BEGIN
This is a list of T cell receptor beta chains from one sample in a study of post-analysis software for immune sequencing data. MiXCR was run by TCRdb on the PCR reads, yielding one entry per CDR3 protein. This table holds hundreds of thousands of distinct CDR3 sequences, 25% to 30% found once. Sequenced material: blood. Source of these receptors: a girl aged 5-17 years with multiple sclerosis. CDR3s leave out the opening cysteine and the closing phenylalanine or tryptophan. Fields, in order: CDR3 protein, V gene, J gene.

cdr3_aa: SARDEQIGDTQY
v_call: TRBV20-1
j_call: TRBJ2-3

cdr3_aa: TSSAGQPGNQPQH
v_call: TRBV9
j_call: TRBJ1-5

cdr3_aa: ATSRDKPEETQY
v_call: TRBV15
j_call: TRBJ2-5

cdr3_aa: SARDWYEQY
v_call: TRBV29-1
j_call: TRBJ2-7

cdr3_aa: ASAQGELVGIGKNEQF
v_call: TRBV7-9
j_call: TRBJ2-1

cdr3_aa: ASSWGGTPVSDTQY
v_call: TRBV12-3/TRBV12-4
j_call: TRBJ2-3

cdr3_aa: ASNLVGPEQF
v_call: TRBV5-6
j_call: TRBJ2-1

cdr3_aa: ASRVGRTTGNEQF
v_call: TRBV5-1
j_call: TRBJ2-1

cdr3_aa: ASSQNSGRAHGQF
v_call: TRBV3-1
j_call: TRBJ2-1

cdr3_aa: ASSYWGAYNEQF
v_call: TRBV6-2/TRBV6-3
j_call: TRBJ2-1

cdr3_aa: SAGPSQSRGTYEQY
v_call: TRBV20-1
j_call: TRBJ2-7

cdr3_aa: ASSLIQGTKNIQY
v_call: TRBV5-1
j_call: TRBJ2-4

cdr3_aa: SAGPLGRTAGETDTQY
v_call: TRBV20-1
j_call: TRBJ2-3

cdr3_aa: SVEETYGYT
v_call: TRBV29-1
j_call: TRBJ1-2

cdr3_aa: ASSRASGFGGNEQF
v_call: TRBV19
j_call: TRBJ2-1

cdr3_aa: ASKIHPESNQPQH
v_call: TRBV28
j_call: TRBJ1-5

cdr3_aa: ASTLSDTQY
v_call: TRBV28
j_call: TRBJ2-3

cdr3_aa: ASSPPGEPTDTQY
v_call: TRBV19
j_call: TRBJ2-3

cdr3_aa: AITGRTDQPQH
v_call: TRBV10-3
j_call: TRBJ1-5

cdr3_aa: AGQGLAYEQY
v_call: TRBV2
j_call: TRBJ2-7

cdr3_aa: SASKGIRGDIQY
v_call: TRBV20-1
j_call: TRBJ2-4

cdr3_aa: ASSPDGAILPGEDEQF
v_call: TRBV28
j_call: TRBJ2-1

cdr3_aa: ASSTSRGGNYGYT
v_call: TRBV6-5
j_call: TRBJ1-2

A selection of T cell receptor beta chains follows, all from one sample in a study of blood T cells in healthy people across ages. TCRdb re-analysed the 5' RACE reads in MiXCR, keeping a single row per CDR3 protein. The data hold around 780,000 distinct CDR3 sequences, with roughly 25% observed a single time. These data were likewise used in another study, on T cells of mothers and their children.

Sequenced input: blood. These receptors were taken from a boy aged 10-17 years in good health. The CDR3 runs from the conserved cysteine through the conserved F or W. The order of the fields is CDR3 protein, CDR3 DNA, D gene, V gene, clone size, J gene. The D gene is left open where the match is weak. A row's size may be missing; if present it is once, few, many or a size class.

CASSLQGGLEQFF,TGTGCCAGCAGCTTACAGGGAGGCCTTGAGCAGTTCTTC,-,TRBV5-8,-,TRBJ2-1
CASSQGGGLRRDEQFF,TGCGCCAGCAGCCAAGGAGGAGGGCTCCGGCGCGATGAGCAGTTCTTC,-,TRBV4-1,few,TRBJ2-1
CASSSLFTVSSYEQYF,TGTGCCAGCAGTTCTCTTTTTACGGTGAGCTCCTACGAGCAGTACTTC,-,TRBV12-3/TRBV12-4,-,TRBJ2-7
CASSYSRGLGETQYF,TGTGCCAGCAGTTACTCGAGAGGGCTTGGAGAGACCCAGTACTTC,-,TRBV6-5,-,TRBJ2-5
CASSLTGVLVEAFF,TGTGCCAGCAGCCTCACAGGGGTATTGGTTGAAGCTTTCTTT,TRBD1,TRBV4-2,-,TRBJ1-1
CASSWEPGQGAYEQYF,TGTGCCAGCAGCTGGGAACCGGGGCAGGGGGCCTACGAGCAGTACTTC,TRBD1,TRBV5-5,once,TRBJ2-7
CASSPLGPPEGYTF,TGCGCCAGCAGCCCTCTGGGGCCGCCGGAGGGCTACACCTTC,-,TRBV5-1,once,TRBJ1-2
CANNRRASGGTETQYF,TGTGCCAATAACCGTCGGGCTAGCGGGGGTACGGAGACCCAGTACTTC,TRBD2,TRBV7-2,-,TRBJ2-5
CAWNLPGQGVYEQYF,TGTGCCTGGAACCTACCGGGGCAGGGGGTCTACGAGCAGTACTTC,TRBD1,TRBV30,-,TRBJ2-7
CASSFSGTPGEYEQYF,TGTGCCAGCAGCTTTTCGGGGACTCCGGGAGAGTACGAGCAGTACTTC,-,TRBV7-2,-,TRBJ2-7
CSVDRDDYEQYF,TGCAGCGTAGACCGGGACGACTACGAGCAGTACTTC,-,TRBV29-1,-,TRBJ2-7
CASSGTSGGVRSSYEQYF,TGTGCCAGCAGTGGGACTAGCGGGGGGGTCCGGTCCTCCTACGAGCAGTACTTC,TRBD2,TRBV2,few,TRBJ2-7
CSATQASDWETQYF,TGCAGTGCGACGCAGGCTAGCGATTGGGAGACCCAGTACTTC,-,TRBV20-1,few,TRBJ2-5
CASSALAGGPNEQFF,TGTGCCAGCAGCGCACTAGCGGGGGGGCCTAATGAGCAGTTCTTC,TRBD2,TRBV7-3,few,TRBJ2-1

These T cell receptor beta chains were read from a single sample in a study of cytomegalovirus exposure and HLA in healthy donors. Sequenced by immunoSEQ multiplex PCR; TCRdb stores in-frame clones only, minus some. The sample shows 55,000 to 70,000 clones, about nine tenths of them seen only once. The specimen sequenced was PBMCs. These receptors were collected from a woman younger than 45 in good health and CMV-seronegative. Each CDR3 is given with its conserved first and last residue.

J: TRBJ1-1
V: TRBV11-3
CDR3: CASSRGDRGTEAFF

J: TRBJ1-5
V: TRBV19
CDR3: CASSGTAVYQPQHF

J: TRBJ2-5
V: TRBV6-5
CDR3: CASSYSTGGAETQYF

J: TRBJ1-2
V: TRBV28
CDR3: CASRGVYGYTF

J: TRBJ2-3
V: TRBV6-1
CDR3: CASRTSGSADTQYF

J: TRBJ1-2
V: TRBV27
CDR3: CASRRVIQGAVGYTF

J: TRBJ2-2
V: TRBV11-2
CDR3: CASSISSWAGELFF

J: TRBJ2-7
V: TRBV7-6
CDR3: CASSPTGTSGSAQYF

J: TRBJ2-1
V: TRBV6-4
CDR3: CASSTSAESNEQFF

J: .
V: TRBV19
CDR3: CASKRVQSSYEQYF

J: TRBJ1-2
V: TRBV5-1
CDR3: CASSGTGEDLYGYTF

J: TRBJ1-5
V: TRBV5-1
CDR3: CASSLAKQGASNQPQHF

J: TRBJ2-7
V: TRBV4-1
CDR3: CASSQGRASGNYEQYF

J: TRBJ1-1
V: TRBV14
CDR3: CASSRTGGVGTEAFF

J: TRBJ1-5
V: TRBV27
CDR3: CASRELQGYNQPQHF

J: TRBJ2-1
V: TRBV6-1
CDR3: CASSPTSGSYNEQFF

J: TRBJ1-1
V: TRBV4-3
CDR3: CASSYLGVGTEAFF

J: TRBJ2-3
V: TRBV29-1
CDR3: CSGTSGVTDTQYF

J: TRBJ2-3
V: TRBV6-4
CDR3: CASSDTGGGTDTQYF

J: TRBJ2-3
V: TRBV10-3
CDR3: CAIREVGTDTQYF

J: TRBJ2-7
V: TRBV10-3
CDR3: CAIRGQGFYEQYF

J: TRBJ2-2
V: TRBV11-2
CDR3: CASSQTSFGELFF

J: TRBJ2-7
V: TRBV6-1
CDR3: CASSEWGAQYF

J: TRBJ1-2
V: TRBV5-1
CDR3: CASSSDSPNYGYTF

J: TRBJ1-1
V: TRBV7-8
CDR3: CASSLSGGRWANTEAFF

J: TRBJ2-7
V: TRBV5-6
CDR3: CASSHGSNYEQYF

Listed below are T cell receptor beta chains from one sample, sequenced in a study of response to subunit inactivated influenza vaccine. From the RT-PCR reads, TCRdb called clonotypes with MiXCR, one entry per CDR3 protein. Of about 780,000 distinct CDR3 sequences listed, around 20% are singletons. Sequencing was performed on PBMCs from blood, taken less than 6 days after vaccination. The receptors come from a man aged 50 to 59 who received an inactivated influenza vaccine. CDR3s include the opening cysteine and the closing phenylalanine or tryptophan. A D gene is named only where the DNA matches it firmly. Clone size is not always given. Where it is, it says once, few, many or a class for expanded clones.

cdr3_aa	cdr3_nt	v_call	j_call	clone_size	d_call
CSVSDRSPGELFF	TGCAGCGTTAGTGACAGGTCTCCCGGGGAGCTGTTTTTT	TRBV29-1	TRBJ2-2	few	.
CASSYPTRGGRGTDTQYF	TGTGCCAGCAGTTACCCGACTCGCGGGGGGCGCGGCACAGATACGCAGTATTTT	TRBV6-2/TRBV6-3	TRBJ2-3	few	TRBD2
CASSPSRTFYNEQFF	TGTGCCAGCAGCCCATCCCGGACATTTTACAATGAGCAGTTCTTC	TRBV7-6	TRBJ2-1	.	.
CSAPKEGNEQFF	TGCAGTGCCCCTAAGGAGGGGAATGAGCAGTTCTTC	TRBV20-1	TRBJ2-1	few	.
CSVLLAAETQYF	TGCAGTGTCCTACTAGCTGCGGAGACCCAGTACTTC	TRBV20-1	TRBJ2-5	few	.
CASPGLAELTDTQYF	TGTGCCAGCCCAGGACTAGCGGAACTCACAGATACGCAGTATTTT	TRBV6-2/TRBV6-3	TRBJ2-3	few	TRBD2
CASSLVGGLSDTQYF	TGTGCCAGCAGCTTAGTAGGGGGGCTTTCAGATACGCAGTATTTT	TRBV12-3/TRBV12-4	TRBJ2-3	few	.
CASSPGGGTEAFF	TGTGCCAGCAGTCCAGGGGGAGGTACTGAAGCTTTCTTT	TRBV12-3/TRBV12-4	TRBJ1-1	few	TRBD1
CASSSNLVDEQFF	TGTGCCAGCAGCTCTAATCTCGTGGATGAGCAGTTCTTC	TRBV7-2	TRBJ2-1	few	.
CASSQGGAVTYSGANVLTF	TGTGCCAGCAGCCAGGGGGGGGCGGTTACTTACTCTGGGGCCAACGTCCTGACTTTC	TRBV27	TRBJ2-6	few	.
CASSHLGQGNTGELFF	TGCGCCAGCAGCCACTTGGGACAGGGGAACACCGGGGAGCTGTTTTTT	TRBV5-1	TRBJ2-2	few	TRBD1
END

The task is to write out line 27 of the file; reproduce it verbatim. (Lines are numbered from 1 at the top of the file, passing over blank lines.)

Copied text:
v_call: TRBV3-1